“Architecture is a field in which we must take some risks. If you want to invade a new field, you must face the unknown.” (Sergio Musmeci)
Known for his famous 2 kilometers long concrete bridge, Sergio Musmeci is the intellectual engineer and a forerunner in the field of “form-finding.” Engineering, Aeronautics, music, and astronomy fed his curiosity and exceptional abilities to research scientific innovation. However, he addressed complicated problems through an empirical, almost artisanal method.
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Sergio had devoted his entire life to studying vaults and minimum structures. Yet, the only project he has put into practice was the Musmeci Bridge which was the critical point in his career; he got the chance to reveal his vision. He designed the bridge to connect the industrial and urban areas most logically. To avoid pillars parallel to the river current, the deck was supported by V-shaped horizontal pillars. A skilled structural engineer must ensure that shape is not determined by the structure but represents loads and stresses. Therefore, Musmeci designed A 30 centimeter thick double curved surface that emits a uniform compression. He depicted the balance of internal tensions through a reinforced concrete structure.
In this project, he pursued his form-finding theories to the test while creating a unique structure to overcome the two obstacles of a river and a railway. He felt the desire to create multiple arcs that would gradually descend. Accordingly, he used many apertures to connect the bridge to the ground and provide an excellent panoramic view of the area.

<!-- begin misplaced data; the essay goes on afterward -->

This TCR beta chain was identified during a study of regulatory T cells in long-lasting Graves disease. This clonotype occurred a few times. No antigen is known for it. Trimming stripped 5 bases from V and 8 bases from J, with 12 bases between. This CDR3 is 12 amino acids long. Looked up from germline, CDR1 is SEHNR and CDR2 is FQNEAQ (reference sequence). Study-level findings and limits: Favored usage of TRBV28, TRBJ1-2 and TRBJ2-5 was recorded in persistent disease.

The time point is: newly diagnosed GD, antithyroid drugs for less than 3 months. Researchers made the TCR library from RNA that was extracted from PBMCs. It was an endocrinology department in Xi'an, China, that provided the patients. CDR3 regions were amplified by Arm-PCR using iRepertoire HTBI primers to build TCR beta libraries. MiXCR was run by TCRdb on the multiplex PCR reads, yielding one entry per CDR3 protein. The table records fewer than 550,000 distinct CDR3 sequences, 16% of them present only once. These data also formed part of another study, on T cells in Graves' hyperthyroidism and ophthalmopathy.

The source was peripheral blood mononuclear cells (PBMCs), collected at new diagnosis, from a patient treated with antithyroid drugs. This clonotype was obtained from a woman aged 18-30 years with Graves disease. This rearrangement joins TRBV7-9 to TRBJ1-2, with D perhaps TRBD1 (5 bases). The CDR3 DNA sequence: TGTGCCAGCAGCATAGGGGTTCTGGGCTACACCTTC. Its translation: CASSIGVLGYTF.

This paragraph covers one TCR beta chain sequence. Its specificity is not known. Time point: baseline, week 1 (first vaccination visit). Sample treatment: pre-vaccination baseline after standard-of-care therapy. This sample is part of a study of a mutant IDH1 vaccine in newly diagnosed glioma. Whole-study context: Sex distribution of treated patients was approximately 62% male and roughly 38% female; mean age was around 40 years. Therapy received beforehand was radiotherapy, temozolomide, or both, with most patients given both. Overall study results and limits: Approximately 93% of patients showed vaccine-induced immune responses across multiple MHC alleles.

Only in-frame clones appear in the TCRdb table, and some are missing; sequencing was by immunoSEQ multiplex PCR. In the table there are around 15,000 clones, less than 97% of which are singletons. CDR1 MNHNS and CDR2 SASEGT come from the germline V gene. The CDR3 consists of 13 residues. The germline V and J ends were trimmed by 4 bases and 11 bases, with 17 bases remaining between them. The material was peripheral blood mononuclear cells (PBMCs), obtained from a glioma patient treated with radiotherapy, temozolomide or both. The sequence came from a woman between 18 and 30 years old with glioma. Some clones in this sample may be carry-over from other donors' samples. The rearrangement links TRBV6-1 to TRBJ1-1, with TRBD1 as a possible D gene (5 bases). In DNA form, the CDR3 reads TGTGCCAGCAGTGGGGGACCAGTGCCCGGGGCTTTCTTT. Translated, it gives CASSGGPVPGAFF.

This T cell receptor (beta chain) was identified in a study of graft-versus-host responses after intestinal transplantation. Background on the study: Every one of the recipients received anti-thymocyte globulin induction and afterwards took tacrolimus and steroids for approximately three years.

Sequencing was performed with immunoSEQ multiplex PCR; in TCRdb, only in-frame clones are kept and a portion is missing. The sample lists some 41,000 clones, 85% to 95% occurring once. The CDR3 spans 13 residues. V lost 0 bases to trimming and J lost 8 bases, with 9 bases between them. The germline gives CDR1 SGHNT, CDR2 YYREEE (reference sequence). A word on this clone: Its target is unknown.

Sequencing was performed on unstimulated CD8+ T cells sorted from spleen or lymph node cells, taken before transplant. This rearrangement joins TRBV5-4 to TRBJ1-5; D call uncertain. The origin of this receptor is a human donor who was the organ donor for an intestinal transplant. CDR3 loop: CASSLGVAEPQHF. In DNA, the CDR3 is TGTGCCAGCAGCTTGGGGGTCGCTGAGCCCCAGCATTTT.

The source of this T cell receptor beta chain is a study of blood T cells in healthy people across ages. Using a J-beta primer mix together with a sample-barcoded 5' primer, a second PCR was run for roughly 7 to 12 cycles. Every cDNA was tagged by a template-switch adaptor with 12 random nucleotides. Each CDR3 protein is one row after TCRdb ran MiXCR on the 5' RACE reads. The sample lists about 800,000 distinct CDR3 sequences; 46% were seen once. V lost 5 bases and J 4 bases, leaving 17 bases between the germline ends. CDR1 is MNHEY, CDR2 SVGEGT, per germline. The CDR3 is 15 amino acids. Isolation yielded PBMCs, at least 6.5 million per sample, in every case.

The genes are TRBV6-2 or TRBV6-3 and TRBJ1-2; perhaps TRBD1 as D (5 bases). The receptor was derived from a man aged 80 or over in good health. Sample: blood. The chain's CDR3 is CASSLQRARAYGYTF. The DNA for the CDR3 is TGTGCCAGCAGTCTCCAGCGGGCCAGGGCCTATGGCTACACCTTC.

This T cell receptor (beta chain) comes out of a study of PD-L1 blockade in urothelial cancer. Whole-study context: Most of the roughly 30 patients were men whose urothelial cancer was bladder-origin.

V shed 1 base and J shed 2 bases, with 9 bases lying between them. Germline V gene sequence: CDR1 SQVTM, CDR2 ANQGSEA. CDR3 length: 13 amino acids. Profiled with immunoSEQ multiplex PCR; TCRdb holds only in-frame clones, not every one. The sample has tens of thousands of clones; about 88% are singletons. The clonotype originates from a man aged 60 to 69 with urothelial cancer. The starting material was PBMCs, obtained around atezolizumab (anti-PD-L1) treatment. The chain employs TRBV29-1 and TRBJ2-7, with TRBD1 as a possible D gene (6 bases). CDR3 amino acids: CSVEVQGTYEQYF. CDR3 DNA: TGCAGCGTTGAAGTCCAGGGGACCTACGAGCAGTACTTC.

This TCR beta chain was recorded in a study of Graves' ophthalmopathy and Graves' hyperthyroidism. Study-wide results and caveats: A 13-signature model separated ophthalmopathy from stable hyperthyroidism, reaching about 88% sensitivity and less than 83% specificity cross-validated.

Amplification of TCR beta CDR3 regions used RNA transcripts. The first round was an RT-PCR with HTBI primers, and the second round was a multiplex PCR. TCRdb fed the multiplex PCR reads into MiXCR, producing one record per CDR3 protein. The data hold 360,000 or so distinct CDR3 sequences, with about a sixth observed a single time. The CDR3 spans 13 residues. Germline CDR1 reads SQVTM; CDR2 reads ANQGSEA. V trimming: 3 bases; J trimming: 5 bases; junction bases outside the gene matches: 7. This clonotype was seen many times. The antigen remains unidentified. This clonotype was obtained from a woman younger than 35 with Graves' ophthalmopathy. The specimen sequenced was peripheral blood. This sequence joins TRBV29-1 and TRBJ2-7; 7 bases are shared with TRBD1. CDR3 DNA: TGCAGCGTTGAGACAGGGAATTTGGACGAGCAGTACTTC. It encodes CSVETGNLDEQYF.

The bridge does not appear as-fabricated work. Instead, it blends in beautifully with the plants and seems “naturally born.” Musmeci’s bridge is practically used as a playground, catering for a magnificent space for cyclists and skateboarders traveling from all over Europe and Italy to Potenza to enjoy this surreal and fantastic place.
Musmeci constructed the bridge’s organic varying form with no computer help in 1967-68. However, multiple simulations were later implemented by researchers that verified his calculations.
Afterward, Sergio was invited to participate in a design competition for a bridge across the Strait of Messina by the ANAS, a national authority. To design the world’s longest bridge, he came up with the idea of developing 500-meter shelf support on one side and 500-meter shelf support on the other side and then building a 2000-meter bridge suspended over these two shelves. He was the winner of the first prize.
Bruno Zevi, the architectural historian, reminded the extraordinary mathematical skills of Musmeci in his 1975 interview. While he recaptured the Musmeci bridge as a highly sophisticated object that does not exist anywhere else in the world, he mentioned the bridge over the Strait of Messina as the most beautiful bold bridge designed with a completely new structural system. These two extraordinary bridges, one built-in Potenza and one designed for Messina, confirm the role Musmeci played in not so much technical but architectural culture in Italy.
Yet, Sergio Musmeci is still modern. His innovation and ingenuity are still crucial in the field of architecture. Thus, many researchers are investigating his approach in academic fields or trying to simulate the Musmeci bridge using recent software plugins like Grasshopper 3D.
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